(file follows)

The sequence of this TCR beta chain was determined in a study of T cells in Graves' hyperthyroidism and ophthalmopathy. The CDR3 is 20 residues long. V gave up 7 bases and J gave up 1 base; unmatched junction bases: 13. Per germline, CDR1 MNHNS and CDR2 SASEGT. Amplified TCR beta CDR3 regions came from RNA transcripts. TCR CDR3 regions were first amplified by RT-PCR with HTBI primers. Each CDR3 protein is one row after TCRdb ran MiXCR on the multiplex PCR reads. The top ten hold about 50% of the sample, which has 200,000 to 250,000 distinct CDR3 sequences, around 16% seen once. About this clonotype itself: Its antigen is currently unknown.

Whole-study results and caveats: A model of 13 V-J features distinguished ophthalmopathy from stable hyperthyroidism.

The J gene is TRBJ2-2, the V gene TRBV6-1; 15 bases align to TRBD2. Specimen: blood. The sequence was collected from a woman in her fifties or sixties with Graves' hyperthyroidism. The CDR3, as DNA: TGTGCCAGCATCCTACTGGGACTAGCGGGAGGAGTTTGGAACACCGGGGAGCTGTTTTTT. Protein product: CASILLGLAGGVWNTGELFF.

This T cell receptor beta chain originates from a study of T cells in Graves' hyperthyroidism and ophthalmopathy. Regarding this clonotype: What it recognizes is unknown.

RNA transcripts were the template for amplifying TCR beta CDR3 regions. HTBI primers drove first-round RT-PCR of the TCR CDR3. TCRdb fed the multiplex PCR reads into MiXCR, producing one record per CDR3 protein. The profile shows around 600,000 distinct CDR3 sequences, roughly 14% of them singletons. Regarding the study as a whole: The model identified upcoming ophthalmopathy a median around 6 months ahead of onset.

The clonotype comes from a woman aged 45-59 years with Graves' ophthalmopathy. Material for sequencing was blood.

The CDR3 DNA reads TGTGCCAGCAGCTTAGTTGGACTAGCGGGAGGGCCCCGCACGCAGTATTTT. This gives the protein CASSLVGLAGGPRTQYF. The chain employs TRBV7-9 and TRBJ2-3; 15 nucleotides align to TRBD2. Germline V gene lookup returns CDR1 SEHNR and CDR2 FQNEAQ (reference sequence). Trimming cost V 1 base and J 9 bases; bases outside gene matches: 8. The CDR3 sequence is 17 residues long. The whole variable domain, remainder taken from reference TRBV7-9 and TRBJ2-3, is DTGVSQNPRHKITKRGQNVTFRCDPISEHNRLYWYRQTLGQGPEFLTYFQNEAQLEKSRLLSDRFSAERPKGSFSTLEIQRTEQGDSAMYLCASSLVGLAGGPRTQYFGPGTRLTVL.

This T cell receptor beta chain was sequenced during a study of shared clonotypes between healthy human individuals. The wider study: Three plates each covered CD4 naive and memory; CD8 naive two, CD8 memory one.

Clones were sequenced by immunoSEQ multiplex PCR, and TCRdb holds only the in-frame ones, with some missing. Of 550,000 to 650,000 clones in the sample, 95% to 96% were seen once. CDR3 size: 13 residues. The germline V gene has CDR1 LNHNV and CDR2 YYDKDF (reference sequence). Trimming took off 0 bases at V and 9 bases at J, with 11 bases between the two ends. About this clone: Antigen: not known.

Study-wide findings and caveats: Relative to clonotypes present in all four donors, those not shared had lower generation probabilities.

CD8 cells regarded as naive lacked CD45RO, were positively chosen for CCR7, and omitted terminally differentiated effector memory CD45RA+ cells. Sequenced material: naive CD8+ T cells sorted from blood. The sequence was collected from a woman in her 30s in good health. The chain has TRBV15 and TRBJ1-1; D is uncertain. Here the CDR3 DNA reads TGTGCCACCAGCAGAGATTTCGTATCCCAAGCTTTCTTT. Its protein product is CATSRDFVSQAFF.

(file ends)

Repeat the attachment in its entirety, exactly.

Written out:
The sequence of this TCR beta chain was determined in a study of T cells in Graves' hyperthyroidism and ophthalmopathy. The CDR3 is 20 residues long. V gave up 7 bases and J gave up 1 base; unmatched junction bases: 13. Per germline, CDR1 MNHNS and CDR2 SASEGT. Amplified TCR beta CDR3 regions came from RNA transcripts. TCR CDR3 regions were first amplified by RT-PCR with HTBI primers. Each CDR3 protein is one row after TCRdb ran MiXCR on the multiplex PCR reads. The top ten hold about 50% of the sample, which has 200,000 to 250,000 distinct CDR3 sequences, around 16% seen once. About this clonotype itself: Its antigen is currently unknown.

Whole-study results and caveats: A model of 13 V-J features distinguished ophthalmopathy from stable hyperthyroidism.

The J gene is TRBJ2-2, the V gene TRBV6-1; 15 bases align to TRBD2. Specimen: blood. The sequence was collected from a woman in her fifties or sixties with Graves' hyperthyroidism. The CDR3, as DNA: TGTGCCAGCATCCTACTGGGACTAGCGGGAGGAGTTTGGAACACCGGGGAGCTGTTTTTT. Protein product: CASILLGLAGGVWNTGELFF.

This T cell receptor beta chain originates from a study of T cells in Graves' hyperthyroidism and ophthalmopathy. Regarding this clonotype: What it recognizes is unknown.

RNA transcripts were the template for amplifying TCR beta CDR3 regions. HTBI primers drove first-round RT-PCR of the TCR CDR3. TCRdb fed the multiplex PCR reads into MiXCR, producing one record per CDR3 protein. The profile shows around 600,000 distinct CDR3 sequences, roughly 14% of them singletons. Regarding the study as a whole: The model identified upcoming ophthalmopathy a median around 6 months ahead of onset.

The clonotype comes from a woman aged 45-59 years with Graves' ophthalmopathy. Material for sequencing was blood.

The CDR3 DNA reads TGTGCCAGCAGCTTAGTTGGACTAGCGGGAGGGCCCCGCACGCAGTATTTT. This gives the protein CASSLVGLAGGPRTQYF. The chain employs TRBV7-9 and TRBJ2-3; 15 nucleotides align to TRBD2. Germline V gene lookup returns CDR1 SEHNR and CDR2 FQNEAQ (reference sequence). Trimming cost V 1 base and J 9 bases; bases outside gene matches: 8. The CDR3 sequence is 17 residues long. The whole variable domain, remainder taken from reference TRBV7-9 and TRBJ2-3, is DTGVSQNPRHKITKRGQNVTFRCDPISEHNRLYWYRQTLGQGPEFLTYFQNEAQLEKSRLLSDRFSAERPKGSFSTLEIQRTEQGDSAMYLCASSLVGLAGGPRTQYFGPGTRLTVL.

This T cell receptor beta chain was sequenced during a study of shared clonotypes between healthy human individuals. The wider study: Three plates each covered CD4 naive and memory; CD8 naive two, CD8 memory one.

Clones were sequenced by immunoSEQ multiplex PCR, and TCRdb holds only the in-frame ones, with some missing. Of 550,000 to 650,000 clones in the sample, 95% to 96% were seen once. CDR3 size: 13 residues. The germline V gene has CDR1 LNHNV and CDR2 YYDKDF (reference sequence). Trimming took off 0 bases at V and 9 bases at J, with 11 bases between the two ends. About this clone: Antigen: not known.

Study-wide findings and caveats: Relative to clonotypes present in all four donors, those not shared had lower generation probabilities.

CD8 cells regarded as naive lacked CD45RO, were positively chosen for CCR7, and omitted terminally differentiated effector memory CD45RA+ cells. Sequenced material: naive CD8+ T cells sorted from blood. The sequence was collected from a woman in her 30s in good health. The chain has TRBV15 and TRBJ1-1; D is uncertain. Here the CDR3 DNA reads TGTGCCACCAGCAGAGATTTCGTATCCCAAGCTTTCTTT. Its protein product is CATSRDFVSQAFF.